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Incorporating Peer-Culture and Student Interest

My main goal as an educator has been to incorporate peer culture and student interests in lessons and assignments as a way of encouraging students to become actively involved in history. Students should not be bystanders to history; they should be involved in it! History is a subject that many students are not inclined to be interested in; honestly, many students find history to be boring and irrelevant, particularly at the middle school level. To give you a better idea of this struggle faced by many history teachers, here is a brief list of common student frustrations:

  • “Why do we have to know this?”
  • “Why is this important to me?”
  • “What does this have to do with anything?”
  • “THIS IS BORING.”

While there are many different approaches that could be used to address these complaints, I have found technology to be a great way to create connections between students’ lives and events that may have occurred long before their existence. Allowing students to use a variety of digital tools that they are familiar with results in learners of all ability levels creating connections to the material in a way that speaks to them.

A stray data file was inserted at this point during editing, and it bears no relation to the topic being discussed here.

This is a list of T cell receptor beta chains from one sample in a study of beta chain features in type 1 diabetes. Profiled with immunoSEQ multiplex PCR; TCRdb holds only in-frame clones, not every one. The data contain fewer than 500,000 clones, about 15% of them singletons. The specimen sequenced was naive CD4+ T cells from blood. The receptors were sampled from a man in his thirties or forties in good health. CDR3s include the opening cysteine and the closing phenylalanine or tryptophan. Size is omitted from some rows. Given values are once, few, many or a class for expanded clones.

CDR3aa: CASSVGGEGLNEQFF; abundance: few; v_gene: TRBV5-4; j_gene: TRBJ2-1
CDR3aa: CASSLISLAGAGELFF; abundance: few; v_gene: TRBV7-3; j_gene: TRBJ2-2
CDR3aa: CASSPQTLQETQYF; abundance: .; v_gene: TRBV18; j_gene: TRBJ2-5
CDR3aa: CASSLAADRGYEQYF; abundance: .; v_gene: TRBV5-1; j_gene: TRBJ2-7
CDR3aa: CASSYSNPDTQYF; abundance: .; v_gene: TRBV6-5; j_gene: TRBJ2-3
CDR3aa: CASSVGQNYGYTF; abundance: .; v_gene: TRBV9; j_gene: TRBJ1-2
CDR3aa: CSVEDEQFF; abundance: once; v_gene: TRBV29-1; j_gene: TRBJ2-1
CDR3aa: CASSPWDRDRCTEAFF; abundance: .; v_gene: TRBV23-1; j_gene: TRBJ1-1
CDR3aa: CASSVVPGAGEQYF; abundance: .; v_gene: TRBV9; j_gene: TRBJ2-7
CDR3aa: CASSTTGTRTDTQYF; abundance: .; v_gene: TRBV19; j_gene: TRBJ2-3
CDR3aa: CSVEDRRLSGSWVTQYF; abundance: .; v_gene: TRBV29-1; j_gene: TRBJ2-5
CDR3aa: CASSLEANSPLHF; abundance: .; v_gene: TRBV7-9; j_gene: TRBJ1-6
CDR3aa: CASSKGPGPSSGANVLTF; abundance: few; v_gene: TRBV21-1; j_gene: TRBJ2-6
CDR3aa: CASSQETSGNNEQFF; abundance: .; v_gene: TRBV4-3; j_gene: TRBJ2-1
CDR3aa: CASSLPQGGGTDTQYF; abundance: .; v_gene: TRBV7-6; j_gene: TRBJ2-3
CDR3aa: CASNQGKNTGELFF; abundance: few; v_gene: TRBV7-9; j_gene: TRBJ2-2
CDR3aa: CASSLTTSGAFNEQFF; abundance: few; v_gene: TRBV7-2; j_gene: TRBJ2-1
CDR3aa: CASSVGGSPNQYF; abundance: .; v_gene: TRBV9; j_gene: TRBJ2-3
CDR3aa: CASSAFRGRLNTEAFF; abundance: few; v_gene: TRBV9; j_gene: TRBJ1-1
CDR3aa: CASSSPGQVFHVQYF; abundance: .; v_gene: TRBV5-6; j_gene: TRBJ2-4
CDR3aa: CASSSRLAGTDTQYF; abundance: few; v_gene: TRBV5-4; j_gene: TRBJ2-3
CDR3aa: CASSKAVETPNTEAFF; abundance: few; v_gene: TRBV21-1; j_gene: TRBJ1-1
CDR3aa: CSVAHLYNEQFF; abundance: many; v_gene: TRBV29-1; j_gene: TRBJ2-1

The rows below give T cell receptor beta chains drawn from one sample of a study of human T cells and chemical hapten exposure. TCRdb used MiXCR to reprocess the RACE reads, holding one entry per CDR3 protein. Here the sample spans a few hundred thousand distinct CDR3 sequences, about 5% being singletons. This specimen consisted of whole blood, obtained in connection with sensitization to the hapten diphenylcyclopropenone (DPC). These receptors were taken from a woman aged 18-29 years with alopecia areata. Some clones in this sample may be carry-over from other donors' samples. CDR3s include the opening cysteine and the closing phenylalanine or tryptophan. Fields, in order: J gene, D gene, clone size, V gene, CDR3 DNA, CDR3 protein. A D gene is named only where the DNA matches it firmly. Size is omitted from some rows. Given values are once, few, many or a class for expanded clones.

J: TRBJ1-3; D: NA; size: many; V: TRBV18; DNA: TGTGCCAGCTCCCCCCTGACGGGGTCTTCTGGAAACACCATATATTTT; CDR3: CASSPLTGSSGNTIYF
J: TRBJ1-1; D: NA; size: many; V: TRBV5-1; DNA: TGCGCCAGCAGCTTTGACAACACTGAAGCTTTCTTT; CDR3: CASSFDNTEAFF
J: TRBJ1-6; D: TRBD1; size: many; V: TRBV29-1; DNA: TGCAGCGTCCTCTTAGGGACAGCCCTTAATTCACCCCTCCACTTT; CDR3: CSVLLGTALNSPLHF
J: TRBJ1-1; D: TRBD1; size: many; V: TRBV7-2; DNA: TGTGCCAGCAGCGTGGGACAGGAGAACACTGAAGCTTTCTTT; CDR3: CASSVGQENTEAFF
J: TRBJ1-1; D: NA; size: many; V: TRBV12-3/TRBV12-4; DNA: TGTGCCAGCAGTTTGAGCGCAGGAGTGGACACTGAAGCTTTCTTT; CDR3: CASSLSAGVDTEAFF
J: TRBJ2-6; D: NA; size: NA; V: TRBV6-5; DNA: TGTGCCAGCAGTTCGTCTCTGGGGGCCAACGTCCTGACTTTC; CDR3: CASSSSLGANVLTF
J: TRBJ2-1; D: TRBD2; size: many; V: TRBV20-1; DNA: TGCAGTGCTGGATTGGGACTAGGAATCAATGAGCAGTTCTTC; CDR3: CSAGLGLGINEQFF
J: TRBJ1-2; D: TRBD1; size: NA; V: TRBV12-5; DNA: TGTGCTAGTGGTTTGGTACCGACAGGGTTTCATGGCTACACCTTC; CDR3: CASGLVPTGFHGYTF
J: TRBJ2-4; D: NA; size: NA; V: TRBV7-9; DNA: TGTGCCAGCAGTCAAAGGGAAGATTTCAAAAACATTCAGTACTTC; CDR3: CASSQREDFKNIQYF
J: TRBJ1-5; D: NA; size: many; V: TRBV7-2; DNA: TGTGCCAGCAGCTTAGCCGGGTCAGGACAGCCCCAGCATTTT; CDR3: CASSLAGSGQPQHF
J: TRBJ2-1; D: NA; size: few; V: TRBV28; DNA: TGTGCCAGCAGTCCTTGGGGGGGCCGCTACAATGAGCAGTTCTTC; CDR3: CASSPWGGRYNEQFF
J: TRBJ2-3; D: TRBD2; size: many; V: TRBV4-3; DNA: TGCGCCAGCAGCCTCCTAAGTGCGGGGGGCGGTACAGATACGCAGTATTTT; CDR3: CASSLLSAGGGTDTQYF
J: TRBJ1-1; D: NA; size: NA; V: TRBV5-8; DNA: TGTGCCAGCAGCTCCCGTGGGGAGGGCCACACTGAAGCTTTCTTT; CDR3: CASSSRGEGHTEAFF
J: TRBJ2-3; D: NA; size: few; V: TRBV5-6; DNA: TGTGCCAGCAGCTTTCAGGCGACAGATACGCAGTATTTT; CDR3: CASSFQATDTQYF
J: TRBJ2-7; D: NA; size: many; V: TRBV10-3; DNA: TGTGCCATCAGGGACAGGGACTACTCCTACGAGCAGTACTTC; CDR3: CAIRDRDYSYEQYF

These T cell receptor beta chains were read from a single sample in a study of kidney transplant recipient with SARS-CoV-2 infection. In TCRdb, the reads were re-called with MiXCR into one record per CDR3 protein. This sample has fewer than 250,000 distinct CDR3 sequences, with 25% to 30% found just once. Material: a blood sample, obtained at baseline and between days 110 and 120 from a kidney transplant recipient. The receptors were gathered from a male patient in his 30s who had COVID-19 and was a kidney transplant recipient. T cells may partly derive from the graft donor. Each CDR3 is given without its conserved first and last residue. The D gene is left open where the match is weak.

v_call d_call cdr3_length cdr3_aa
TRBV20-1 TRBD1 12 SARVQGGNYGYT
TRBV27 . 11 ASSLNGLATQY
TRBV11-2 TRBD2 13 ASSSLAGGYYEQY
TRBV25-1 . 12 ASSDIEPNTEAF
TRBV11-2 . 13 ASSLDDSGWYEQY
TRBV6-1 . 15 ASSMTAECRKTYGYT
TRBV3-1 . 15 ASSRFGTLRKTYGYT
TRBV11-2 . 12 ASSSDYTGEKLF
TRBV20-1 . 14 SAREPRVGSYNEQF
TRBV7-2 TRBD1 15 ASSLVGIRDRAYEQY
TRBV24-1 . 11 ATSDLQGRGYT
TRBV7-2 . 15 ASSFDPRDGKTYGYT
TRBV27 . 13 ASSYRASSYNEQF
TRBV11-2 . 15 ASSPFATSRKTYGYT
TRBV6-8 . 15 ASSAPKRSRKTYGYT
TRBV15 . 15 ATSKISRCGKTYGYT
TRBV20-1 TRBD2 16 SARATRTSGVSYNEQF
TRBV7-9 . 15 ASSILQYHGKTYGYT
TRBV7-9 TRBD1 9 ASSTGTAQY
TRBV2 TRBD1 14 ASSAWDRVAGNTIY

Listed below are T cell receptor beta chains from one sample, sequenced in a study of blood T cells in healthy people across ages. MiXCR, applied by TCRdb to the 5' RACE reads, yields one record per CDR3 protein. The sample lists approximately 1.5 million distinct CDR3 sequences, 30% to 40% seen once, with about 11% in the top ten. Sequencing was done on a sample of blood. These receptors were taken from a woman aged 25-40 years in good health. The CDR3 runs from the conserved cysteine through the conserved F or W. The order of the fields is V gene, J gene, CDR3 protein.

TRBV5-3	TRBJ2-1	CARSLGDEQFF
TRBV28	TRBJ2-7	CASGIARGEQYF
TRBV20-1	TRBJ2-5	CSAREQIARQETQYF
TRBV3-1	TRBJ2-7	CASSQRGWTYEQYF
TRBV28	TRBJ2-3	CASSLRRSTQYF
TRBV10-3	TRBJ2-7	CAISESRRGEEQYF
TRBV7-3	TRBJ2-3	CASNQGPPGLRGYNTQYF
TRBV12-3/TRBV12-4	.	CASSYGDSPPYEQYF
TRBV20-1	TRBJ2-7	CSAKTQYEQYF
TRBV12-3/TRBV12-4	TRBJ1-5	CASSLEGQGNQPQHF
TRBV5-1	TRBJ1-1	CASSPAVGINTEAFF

Throughout the course of the #CLMOOC, we explored the concept of Makes, which I have incorporated into my classroom. These Makes can range from thirty minute in-class activities to long term assignments that are completed outside of the classroom. Participating in these projects has increased students’ ability to relate to the content and show the connections that they have made by linking the content to modern forms of technology, namely social networks.

- See more at: Four Score and Seven "Likes" Ago...

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